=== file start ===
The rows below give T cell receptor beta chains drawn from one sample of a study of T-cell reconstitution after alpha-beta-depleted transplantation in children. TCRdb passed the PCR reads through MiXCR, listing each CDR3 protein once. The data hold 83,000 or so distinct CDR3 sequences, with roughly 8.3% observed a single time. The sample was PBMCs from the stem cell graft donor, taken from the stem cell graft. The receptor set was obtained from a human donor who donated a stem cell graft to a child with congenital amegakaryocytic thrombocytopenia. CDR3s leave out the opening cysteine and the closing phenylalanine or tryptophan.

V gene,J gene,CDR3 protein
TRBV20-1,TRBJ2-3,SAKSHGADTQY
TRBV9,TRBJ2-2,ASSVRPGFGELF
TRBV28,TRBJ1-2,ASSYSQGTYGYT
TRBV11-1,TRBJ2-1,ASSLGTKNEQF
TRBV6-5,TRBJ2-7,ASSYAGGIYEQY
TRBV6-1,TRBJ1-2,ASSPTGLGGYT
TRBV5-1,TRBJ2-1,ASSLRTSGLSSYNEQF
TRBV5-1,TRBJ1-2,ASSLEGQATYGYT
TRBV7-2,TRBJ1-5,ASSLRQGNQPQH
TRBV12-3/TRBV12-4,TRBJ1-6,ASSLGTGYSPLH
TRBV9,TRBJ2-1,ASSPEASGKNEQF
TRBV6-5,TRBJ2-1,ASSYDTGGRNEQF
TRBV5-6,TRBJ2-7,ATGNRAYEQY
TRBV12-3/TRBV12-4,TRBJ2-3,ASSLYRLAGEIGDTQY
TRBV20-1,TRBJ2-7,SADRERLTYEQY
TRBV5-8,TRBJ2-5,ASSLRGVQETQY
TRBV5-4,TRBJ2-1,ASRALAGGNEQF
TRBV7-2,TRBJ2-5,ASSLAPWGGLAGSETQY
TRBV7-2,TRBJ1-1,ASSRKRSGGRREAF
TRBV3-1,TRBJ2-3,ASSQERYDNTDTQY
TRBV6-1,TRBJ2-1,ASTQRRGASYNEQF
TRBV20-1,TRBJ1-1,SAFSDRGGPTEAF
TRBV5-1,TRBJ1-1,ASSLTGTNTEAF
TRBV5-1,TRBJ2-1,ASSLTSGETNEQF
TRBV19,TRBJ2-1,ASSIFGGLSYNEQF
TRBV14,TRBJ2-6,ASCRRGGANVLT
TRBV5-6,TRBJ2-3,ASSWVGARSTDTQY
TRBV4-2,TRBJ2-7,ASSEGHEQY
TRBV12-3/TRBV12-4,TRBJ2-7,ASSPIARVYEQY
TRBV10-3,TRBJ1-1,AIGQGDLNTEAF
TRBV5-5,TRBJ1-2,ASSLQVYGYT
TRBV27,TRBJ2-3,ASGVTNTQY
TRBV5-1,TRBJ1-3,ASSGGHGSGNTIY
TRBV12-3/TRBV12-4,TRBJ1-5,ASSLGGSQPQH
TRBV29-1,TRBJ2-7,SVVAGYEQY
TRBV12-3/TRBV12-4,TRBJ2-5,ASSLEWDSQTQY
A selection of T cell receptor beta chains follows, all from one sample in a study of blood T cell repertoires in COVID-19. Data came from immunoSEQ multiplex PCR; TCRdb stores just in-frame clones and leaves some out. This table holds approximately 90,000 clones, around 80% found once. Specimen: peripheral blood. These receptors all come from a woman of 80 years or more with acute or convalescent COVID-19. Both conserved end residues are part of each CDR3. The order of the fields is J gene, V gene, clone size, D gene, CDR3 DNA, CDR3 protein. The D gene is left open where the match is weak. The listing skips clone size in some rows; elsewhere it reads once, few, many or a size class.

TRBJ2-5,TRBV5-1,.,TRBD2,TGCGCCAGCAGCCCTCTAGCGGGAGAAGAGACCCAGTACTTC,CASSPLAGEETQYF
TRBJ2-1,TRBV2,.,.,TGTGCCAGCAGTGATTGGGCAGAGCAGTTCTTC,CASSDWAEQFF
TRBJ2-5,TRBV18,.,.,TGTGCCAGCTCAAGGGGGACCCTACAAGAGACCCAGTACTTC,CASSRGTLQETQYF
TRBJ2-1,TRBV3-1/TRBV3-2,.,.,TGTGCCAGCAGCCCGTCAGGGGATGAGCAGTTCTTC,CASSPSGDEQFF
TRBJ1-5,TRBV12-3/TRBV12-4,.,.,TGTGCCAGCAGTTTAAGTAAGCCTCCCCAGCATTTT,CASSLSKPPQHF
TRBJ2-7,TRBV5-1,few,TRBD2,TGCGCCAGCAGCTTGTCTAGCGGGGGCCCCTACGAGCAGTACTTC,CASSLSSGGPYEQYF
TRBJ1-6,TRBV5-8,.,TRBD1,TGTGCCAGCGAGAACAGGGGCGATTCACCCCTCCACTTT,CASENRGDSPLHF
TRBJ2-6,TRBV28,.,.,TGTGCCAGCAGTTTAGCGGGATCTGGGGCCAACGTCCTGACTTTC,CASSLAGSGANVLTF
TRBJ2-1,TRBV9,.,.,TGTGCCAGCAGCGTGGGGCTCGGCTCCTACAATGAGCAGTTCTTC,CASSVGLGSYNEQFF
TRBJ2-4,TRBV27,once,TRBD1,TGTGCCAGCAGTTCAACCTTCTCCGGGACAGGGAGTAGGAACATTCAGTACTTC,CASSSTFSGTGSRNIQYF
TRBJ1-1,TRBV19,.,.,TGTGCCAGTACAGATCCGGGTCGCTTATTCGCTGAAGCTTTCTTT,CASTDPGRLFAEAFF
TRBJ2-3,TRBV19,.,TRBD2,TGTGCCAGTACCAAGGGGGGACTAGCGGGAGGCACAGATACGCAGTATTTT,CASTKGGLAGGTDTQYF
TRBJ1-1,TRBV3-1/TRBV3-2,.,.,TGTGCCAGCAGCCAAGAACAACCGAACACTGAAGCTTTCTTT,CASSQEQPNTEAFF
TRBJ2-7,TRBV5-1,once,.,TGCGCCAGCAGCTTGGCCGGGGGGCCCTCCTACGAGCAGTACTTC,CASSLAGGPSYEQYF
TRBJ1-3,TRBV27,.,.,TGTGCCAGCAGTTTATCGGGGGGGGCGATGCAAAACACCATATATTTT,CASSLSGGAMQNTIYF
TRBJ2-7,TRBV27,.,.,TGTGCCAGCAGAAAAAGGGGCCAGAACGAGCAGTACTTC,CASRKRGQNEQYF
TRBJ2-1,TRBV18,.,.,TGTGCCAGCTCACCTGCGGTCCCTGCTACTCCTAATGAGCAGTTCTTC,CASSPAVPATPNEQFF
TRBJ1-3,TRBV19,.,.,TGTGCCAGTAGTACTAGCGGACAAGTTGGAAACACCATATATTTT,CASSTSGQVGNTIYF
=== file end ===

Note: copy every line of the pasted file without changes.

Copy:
The rows below give T cell receptor beta chains drawn from one sample of a study of T-cell reconstitution after alpha-beta-depleted transplantation in children. TCRdb passed the PCR reads through MiXCR, listing each CDR3 protein once. The data hold 83,000 or so distinct CDR3 sequences, with roughly 8.3% observed a single time. The sample was PBMCs from the stem cell graft donor, taken from the stem cell graft. The receptor set was obtained from a human donor who donated a stem cell graft to a child with congenital amegakaryocytic thrombocytopenia. CDR3s leave out the opening cysteine and the closing phenylalanine or tryptophan.

V gene,J gene,CDR3 protein
TRBV20-1,TRBJ2-3,SAKSHGADTQY
TRBV9,TRBJ2-2,ASSVRPGFGELF
TRBV28,TRBJ1-2,ASSYSQGTYGYT
TRBV11-1,TRBJ2-1,ASSLGTKNEQF
TRBV6-5,TRBJ2-7,ASSYAGGIYEQY
TRBV6-1,TRBJ1-2,ASSPTGLGGYT
TRBV5-1,TRBJ2-1,ASSLRTSGLSSYNEQF
TRBV5-1,TRBJ1-2,ASSLEGQATYGYT
TRBV7-2,TRBJ1-5,ASSLRQGNQPQH
TRBV12-3/TRBV12-4,TRBJ1-6,ASSLGTGYSPLH
TRBV9,TRBJ2-1,ASSPEASGKNEQF
TRBV6-5,TRBJ2-1,ASSYDTGGRNEQF
TRBV5-6,TRBJ2-7,ATGNRAYEQY
TRBV12-3/TRBV12-4,TRBJ2-3,ASSLYRLAGEIGDTQY
TRBV20-1,TRBJ2-7,SADRERLTYEQY
TRBV5-8,TRBJ2-5,ASSLRGVQETQY
TRBV5-4,TRBJ2-1,ASRALAGGNEQF
TRBV7-2,TRBJ2-5,ASSLAPWGGLAGSETQY
TRBV7-2,TRBJ1-1,ASSRKRSGGRREAF
TRBV3-1,TRBJ2-3,ASSQERYDNTDTQY
TRBV6-1,TRBJ2-1,ASTQRRGASYNEQF
TRBV20-1,TRBJ1-1,SAFSDRGGPTEAF
TRBV5-1,TRBJ1-1,ASSLTGTNTEAF
TRBV5-1,TRBJ2-1,ASSLTSGETNEQF
TRBV19,TRBJ2-1,ASSIFGGLSYNEQF
TRBV14,TRBJ2-6,ASCRRGGANVLT
TRBV5-6,TRBJ2-3,ASSWVGARSTDTQY
TRBV4-2,TRBJ2-7,ASSEGHEQY
TRBV12-3/TRBV12-4,TRBJ2-7,ASSPIARVYEQY
TRBV10-3,TRBJ1-1,AIGQGDLNTEAF
TRBV5-5,TRBJ1-2,ASSLQVYGYT
TRBV27,TRBJ2-3,ASGVTNTQY
TRBV5-1,TRBJ1-3,ASSGGHGSGNTIY
TRBV12-3/TRBV12-4,TRBJ1-5,ASSLGGSQPQH
TRBV29-1,TRBJ2-7,SVVAGYEQY
TRBV12-3/TRBV12-4,TRBJ2-5,ASSLEWDSQTQY
A selection of T cell receptor beta chains follows, all from one sample in a study of blood T cell repertoires in COVID-19. Data came from immunoSEQ multiplex PCR; TCRdb stores just in-frame clones and leaves some out. This table holds approximately 90,000 clones, around 80% found once. Specimen: peripheral blood. These receptors all come from a woman of 80 years or more with acute or convalescent COVID-19. Both conserved end residues are part of each CDR3. The order of the fields is J gene, V gene, clone size, D gene, CDR3 DNA, CDR3 protein. The D gene is left open where the match is weak. The listing skips clone size in some rows; elsewhere it reads once, few, many or a size class.

TRBJ2-5,TRBV5-1,.,TRBD2,TGCGCCAGCAGCCCTCTAGCGGGAGAAGAGACCCAGTACTTC,CASSPLAGEETQYF
TRBJ2-1,TRBV2,.,.,TGTGCCAGCAGTGATTGGGCAGAGCAGTTCTTC,CASSDWAEQFF
TRBJ2-5,TRBV18,.,.,TGTGCCAGCTCAAGGGGGACCCTACAAGAGACCCAGTACTTC,CASSRGTLQETQYF
TRBJ2-1,TRBV3-1/TRBV3-2,.,.,TGTGCCAGCAGCCCGTCAGGGGATGAGCAGTTCTTC,CASSPSGDEQFF
TRBJ1-5,TRBV12-3/TRBV12-4,.,.,TGTGCCAGCAGTTTAAGTAAGCCTCCCCAGCATTTT,CASSLSKPPQHF
TRBJ2-7,TRBV5-1,few,TRBD2,TGCGCCAGCAGCTTGTCTAGCGGGGGCCCCTACGAGCAGTACTTC,CASSLSSGGPYEQYF
TRBJ1-6,TRBV5-8,.,TRBD1,TGTGCCAGCGAGAACAGGGGCGATTCACCCCTCCACTTT,CASENRGDSPLHF
TRBJ2-6,TRBV28,.,.,TGTGCCAGCAGTTTAGCGGGATCTGGGGCCAACGTCCTGACTTTC,CASSLAGSGANVLTF
TRBJ2-1,TRBV9,.,.,TGTGCCAGCAGCGTGGGGCTCGGCTCCTACAATGAGCAGTTCTTC,CASSVGLGSYNEQFF
TRBJ2-4,TRBV27,once,TRBD1,TGTGCCAGCAGTTCAACCTTCTCCGGGACAGGGAGTAGGAACATTCAGTACTTC,CASSSTFSGTGSRNIQYF
TRBJ1-1,TRBV19,.,.,TGTGCCAGTACAGATCCGGGTCGCTTATTCGCTGAAGCTTTCTTT,CASTDPGRLFAEAFF
TRBJ2-3,TRBV19,.,TRBD2,TGTGCCAGTACCAAGGGGGGACTAGCGGGAGGCACAGATACGCAGTATTTT,CASTKGGLAGGTDTQYF
TRBJ1-1,TRBV3-1/TRBV3-2,.,.,TGTGCCAGCAGCCAAGAACAACCGAACACTGAAGCTTTCTTT,CASSQEQPNTEAFF
TRBJ2-7,TRBV5-1,once,.,TGCGCCAGCAGCTTGGCCGGGGGGCCCTCCTACGAGCAGTACTTC,CASSLAGGPSYEQYF
TRBJ1-3,TRBV27,.,.,TGTGCCAGCAGTTTATCGGGGGGGGCGATGCAAAACACCATATATTTT,CASSLSGGAMQNTIYF
TRBJ2-7,TRBV27,.,.,TGTGCCAGCAGAAAAAGGGGCCAGAACGAGCAGTACTTC,CASRKRGQNEQYF
TRBJ2-1,TRBV18,.,.,TGTGCCAGCTCACCTGCGGTCCCTGCTACTCCTAATGAGCAGTTCTTC,CASSPAVPATPNEQFF
TRBJ1-3,TRBV19,.,.,TGTGCCAGTAGTACTAGCGGACAAGTTGGAAACACCATATATTTT,CASSTSGQVGNTIYF